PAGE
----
In any event, Mailer is trying to retain some complexity in the discussion; he is trying, patiently, to push back against a cartoon understanding of our society being enunciated by Charlie and so prevalent at this historical moment. He is arguing in favor of a thinking assessment of America's worth and value beyond mindless rooting for her no matter her failings, as if for a beloved if tawdry and failed sports team ('Love Her or leave Her!")?? Like so many of Charlie's guests of a certain age have before, Mailer speaks not as a media monkey but from the rarified perspective of the left's 'greatest generation' (the sixties) when Americans were neither stupid nor afraid; or certainly at least American artists were neither of those things. What we have here is the obnoxious, self absorbed Charlie Rose who has spent years interrupting his guests, being impenatrably thick.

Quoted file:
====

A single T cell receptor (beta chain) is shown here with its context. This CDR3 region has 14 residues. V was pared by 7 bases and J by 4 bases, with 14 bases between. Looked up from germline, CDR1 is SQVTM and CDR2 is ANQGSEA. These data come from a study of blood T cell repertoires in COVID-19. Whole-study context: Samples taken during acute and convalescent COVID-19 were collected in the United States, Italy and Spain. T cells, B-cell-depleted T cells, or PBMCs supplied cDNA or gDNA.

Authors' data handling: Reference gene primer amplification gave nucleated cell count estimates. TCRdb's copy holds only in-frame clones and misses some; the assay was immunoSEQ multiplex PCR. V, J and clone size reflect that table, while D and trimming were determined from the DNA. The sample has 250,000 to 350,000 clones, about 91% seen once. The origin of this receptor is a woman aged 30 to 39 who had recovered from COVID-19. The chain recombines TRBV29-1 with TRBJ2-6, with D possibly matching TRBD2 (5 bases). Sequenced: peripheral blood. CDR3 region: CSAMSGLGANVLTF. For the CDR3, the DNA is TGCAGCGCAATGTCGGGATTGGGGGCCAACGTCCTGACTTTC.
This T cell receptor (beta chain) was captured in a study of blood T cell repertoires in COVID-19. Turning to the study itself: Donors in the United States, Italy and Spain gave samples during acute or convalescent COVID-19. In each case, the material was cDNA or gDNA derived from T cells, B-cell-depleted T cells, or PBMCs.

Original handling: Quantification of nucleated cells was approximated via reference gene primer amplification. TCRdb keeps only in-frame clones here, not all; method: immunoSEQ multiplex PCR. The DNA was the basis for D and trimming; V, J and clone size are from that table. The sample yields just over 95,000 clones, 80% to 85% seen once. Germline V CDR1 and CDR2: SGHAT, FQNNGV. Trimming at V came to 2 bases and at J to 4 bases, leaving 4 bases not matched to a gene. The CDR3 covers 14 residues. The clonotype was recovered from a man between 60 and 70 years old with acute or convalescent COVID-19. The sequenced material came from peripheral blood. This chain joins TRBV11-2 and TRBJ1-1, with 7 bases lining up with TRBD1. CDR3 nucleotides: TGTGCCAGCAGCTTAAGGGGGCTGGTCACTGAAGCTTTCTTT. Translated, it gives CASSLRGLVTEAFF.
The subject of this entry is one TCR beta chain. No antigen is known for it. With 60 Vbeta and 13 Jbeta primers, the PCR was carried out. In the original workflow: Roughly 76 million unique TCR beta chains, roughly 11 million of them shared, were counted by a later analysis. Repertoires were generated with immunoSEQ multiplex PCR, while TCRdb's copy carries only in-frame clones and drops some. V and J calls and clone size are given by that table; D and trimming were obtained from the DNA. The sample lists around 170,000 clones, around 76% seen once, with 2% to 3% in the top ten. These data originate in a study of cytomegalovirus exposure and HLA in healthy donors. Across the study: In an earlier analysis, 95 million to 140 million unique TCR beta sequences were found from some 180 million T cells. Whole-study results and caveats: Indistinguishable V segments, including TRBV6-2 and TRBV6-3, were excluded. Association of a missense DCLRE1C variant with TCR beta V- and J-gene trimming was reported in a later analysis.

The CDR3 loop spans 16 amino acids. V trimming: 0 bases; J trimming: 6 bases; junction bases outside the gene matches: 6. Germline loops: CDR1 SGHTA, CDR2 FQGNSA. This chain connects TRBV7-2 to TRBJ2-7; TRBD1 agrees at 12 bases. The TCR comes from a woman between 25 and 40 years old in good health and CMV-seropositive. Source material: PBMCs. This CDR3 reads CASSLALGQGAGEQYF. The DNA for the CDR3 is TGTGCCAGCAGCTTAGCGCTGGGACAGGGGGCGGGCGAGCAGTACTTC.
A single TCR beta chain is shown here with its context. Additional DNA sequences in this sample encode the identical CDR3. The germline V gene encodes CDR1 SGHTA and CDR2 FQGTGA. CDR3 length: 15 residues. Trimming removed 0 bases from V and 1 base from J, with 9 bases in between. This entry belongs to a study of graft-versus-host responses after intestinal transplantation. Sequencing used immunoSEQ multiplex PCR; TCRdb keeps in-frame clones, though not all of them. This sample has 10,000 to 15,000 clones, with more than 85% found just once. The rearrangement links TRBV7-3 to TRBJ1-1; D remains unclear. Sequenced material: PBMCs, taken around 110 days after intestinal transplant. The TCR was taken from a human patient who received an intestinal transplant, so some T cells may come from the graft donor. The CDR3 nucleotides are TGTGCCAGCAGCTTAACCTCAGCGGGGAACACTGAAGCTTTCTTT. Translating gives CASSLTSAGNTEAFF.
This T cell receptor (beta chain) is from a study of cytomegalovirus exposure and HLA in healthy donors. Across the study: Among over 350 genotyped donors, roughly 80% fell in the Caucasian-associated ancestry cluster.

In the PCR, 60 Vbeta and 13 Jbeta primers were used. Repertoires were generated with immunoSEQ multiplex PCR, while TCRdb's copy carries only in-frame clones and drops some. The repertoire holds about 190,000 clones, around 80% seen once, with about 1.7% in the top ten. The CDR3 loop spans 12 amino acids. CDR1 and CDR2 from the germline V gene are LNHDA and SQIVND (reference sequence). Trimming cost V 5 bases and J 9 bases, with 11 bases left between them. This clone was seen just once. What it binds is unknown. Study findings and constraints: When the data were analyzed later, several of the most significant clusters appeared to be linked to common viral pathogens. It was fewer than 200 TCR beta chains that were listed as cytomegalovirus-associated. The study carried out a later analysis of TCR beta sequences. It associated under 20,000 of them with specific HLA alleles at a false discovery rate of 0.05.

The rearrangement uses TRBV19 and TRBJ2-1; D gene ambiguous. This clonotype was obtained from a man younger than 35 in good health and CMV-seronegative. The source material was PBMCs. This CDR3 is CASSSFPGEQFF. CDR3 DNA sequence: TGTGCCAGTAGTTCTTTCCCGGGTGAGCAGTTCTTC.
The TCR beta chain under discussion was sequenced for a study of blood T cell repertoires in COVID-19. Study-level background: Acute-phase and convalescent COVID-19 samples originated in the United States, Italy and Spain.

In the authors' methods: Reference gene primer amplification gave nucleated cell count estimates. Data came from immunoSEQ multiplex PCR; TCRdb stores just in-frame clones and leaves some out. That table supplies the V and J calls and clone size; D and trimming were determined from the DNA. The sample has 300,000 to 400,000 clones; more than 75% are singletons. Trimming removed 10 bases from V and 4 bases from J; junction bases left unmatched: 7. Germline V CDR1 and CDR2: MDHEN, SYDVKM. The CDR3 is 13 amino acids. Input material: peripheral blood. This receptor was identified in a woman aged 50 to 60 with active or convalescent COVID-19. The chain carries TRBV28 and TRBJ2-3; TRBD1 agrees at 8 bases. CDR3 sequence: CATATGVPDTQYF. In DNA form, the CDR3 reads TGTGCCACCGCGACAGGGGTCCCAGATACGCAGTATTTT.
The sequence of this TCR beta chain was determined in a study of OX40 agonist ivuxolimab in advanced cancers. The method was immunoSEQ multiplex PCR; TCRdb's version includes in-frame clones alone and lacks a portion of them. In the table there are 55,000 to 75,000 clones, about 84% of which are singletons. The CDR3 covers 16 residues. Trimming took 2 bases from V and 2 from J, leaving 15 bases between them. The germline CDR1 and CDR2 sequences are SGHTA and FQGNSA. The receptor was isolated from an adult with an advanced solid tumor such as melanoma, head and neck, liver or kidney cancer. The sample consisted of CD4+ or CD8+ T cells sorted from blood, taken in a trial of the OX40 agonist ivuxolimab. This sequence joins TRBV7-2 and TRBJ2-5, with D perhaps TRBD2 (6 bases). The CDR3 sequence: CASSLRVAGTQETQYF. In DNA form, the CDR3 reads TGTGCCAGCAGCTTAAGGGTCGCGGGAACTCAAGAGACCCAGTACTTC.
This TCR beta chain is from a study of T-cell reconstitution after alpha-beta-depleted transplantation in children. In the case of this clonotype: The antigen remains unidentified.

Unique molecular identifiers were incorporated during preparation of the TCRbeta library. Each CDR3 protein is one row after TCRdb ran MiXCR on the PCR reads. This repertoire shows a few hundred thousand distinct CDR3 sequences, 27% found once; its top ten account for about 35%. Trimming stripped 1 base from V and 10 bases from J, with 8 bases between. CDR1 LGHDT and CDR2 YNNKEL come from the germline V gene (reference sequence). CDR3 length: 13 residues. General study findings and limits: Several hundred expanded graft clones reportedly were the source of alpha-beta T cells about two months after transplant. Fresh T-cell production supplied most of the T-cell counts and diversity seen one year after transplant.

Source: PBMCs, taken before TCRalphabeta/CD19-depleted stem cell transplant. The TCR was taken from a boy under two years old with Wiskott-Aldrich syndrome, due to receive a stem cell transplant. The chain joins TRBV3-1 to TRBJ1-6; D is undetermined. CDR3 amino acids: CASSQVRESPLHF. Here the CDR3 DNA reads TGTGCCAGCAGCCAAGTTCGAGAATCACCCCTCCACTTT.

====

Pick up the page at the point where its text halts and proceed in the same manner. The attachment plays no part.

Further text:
Hilariously, he hasn't the slightest idea how out of his depth he is here. It's a hoot. Norman fucking Mailer, for God's sake! An old lion of literary and political history (does anybody remember, does Charlie remember, that Mailer ran for mayor of New York once? Like Gore Vidal, a fellow American novelist giant of the mid century who himself ran for congress, Mailer used his political campaign to raise social issues that would never have been discussed otherwise). Norman Mailer. An ACTUAL intellectual who was a contemporary of Marshall McLuhan, Buckminster Fuller, Judy Chicago, Pauline Kael, Malcolm X. Angela Davis, Kathleen Cleaver, Bobby Kennedy, Marlon Brando, Adam Clayton Powell, David Halberstam, Herbert Marcuse (Angela Davis' mentor), and by the way, friends with Jimmy Baldwin and Truman Capote! Even at his age at the time of this interview he runs mental circles around Charlie, not even exerting himself. I shouted at my TV, "Stop swimming, Charlie, just be still, you've fallen off the ship, you're in the freakin' ocean Charlie, the deep blue, you're dead. Stop struggling, you'll only prolong it!"